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This netcast explores the rapidly changing world of biotech, with a penchant towards getting a better understanding of who we are and where we are going. The living world will soon be a true substrate for engineering. Our world will change, and so will we. 
We bring a first hand account from the scientists that are moving us into this new technological era: the era of biotech. 

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    « Futures in Biotech 35: Brain Machine Interfaces | Main | MOre BioTEch ComEdY »

    FiB Episode 34 - The Great Historical Document: The Human Genome

    Mark Gerstein endeavors to make sense our genome on its past and present course...

    Host: Marc Pelletier

    Guest: Mark Gerstein; Albert L. Williams Professor of Biomedical Informatics; Professor of Molecular Biophysics and Biochemistry; Professor of Computer Science, Yale University. Gerstein Lab

    In past shows, we've had Lee hood, the inventor of the DNA sequencer, and George Church who was among those personally involved in initiating the Human project. But getting the code and really understanding these human blueprints are entirely different problems. Our guest today, Mark Gerstein, is trying to make sense of it all, and his work among other things has revealed that the genome is more than just a blueprint, or list of parts, but a rich historical text about our past.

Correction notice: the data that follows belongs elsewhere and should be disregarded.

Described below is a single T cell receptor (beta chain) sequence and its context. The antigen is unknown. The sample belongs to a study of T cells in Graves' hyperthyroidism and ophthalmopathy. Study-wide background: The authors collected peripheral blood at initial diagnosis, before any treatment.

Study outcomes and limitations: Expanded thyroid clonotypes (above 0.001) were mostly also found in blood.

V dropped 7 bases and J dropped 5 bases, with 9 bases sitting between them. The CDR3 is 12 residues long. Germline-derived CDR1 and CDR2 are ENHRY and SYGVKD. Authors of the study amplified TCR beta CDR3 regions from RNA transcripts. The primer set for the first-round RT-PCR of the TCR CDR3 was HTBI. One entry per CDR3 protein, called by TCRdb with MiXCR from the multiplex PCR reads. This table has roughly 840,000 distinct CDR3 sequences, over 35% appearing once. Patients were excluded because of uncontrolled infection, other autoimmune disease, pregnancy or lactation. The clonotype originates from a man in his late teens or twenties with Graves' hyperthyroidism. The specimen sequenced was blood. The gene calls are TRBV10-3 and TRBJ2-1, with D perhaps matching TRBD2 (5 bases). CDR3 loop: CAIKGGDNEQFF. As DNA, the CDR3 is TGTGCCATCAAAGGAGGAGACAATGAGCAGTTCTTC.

Reader Comments (3)

    From a Second Year Biochemistry Student at the University of Technology in Brisbane, Queensland, Australia.
    'Having just completed my mid-semester tests (Cell and Molecular Systems/Animal Physiology) I greatly appreciate the truly MOTIVATIONAL spirit that FiB gives me!'
    'Having recently found this podcast I am completely blown away by hearing the voices of the names that I read in my study as journal articles and text.'
    'This podcast brings my university study alive and with the jovial nature of Marc brings the reality of the world of BioTech to life.'
    Keep up the great work.
    As I have an interest in Candida Albicans, could your interview someone in the medical mycology field? I hear the genome of Thrush is pretty crazy?


    September 14, 2008 | Unregistered CommenterAndrew Kettle

    Thank you for your kind words, much appreciated! I really feel very fortunate to speak with these guests.

    Andre Nantel from FiB5 actually supervised the hand curated annotation of the C. albicans genome. And Leonard Guarente of FiB2 made all his famous discoveries on gene expression and anti-aging genes in S. cerevisiae. The yeasts have made enormous contributions. Susan Lindquist (FiB1) has done some great work on prions and parkinson's using yeast.

    Randy Schekman, world leading yeast geneticist, has figured out the molecular mechanisms for a large portion of how a cell works:

    We should definitely do a yeast show...

    September 14, 2008 | Unregistered CommenterMarc Pelletier, Ph.D.

    mm.. interesting )

    May 22, 2009 | Unregistered CommenterraisaKip

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